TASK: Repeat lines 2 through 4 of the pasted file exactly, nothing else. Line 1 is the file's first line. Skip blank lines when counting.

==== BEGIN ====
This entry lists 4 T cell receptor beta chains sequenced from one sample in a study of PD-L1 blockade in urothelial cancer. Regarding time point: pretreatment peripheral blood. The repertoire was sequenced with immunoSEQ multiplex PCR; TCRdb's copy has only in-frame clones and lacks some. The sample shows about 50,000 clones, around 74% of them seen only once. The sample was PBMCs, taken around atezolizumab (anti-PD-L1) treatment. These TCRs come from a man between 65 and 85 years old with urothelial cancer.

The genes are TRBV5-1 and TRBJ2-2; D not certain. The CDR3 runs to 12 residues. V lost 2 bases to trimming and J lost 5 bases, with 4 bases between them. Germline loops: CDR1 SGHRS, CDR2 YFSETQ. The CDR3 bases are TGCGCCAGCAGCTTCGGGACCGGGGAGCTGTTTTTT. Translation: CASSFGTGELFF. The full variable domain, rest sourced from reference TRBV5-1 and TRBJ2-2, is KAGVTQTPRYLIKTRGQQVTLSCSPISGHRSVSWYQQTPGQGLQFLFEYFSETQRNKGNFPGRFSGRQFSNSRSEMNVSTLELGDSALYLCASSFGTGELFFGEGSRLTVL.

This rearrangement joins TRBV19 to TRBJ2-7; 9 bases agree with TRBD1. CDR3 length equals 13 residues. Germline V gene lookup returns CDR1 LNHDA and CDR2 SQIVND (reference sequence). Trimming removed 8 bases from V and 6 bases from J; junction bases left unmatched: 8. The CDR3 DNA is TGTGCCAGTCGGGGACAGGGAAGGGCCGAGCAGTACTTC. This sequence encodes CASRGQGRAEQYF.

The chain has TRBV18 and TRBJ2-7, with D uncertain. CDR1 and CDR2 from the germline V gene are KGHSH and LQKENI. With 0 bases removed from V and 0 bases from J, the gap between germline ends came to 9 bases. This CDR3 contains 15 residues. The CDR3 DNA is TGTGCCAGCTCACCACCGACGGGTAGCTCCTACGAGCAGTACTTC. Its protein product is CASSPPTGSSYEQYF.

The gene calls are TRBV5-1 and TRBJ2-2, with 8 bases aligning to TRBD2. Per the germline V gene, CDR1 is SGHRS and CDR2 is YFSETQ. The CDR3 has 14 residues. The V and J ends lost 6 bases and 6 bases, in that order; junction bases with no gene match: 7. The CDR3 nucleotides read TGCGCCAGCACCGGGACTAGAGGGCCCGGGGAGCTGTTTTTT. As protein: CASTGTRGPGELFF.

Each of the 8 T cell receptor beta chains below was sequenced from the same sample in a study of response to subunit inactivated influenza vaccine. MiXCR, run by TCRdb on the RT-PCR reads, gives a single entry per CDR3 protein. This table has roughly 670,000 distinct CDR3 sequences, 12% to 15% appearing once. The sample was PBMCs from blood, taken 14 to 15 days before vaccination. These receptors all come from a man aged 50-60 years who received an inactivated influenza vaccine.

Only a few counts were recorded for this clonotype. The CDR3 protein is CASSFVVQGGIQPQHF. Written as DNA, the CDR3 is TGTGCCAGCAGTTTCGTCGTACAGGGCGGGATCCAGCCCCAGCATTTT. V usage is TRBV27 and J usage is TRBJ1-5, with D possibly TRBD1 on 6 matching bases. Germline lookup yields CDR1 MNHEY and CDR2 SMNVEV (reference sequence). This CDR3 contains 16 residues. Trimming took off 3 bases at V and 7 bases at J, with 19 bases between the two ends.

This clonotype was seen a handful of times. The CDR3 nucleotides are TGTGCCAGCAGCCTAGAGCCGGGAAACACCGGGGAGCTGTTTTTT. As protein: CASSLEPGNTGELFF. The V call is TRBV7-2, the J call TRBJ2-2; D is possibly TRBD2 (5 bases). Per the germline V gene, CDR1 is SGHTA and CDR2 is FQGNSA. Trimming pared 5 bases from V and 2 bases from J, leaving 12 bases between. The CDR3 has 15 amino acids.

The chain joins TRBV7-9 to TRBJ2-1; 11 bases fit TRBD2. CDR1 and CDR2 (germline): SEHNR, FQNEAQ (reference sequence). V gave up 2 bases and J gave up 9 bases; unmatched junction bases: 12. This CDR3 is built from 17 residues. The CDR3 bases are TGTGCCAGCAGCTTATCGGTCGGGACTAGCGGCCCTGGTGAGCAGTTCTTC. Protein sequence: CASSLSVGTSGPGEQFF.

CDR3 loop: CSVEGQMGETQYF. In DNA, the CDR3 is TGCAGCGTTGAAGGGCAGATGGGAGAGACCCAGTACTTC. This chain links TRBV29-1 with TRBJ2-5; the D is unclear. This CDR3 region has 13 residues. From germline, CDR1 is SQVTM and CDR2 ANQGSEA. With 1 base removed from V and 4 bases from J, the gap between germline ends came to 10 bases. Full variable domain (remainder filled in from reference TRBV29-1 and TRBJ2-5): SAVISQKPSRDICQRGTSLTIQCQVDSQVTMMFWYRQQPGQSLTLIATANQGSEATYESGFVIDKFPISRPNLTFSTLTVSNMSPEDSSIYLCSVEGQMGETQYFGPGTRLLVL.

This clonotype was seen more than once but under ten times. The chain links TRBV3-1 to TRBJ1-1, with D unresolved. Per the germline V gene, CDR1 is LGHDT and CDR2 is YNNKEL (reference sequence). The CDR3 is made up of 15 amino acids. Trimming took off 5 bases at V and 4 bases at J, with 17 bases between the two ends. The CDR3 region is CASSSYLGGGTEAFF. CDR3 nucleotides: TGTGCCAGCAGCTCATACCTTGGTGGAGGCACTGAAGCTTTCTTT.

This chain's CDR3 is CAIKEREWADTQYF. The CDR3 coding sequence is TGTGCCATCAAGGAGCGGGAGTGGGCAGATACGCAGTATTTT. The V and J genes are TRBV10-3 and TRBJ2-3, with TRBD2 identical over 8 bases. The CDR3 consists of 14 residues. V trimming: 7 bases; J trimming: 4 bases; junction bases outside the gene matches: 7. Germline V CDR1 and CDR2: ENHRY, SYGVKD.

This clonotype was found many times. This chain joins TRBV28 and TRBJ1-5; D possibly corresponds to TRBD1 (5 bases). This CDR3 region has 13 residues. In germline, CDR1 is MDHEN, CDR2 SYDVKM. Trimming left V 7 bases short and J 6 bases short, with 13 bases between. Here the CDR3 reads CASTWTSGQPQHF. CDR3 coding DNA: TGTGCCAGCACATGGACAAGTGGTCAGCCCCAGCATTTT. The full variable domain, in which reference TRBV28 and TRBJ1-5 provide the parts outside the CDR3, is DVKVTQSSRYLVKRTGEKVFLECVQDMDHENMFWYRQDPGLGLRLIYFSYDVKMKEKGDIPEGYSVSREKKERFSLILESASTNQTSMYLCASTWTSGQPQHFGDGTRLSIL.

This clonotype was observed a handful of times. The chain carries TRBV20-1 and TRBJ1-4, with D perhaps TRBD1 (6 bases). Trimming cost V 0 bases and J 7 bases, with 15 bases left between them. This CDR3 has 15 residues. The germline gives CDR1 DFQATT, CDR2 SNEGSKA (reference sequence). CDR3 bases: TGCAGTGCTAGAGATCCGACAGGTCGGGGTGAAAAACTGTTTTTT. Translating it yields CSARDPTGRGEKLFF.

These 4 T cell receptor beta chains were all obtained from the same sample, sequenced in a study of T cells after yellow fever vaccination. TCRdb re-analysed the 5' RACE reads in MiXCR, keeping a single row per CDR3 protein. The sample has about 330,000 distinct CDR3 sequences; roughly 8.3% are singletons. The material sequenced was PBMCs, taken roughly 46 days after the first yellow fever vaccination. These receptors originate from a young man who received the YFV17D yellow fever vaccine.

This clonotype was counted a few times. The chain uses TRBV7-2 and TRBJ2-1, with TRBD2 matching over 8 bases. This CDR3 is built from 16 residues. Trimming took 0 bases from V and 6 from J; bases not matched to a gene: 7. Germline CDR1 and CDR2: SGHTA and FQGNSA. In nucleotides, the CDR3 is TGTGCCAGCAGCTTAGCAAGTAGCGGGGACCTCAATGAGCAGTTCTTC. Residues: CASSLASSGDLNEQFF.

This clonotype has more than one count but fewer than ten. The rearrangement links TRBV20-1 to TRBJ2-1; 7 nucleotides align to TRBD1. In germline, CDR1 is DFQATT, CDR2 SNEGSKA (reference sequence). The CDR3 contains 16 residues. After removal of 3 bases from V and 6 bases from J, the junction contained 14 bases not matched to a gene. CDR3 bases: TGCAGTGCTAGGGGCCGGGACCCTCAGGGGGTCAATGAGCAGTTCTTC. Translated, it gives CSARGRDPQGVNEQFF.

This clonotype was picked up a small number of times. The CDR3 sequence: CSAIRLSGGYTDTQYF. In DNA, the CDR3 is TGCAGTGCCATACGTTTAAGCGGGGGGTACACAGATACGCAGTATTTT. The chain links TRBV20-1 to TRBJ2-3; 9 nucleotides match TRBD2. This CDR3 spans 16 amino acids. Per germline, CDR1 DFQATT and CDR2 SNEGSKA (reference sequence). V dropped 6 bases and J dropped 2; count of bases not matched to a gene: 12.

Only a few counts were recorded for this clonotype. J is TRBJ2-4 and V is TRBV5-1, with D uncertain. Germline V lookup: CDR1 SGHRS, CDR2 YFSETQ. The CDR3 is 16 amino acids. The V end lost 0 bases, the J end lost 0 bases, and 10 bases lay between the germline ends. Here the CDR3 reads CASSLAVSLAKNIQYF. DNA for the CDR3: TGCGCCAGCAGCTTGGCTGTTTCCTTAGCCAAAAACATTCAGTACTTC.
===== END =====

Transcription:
The genes are TRBV5-1 and TRBJ2-2; D not certain. The CDR3 runs to 12 residues. V lost 2 bases to trimming and J lost 5 bases, with 4 bases between them. Germline loops: CDR1 SGHRS, CDR2 YFSETQ. The CDR3 bases are TGCGCCAGCAGCTTCGGGACCGGGGAGCTGTTTTTT. Translation: CASSFGTGELFF. The full variable domain, rest sourced from reference TRBV5-1 and TRBJ2-2, is KAGVTQTPRYLIKTRGQQVTLSCSPISGHRSVSWYQQTPGQGLQFLFEYFSETQRNKGNFPGRFSGRQFSNSRSEMNVSTLELGDSALYLCASSFGTGELFFGEGSRLTVL.

This rearrangement joins TRBV19 to TRBJ2-7; 9 bases agree with TRBD1. CDR3 length equals 13 residues. Germline V gene lookup returns CDR1 LNHDA and CDR2 SQIVND (reference sequence). Trimming removed 8 bases from V and 6 bases from J; junction bases left unmatched: 8. The CDR3 DNA is TGTGCCAGTCGGGGACAGGGAAGGGCCGAGCAGTACTTC. This sequence encodes CASRGQGRAEQYF.

The chain has TRBV18 and TRBJ2-7, with D uncertain. CDR1 and CDR2 from the germline V gene are KGHSH and LQKENI. With 0 bases removed from V and 0 bases from J, the gap between germline ends came to 9 bases. This CDR3 contains 15 residues. The CDR3 DNA is TGTGCCAGCTCACCACCGACGGGTAGCTCCTACGAGCAGTACTTC. Its protein product is CASSPPTGSSYEQYF.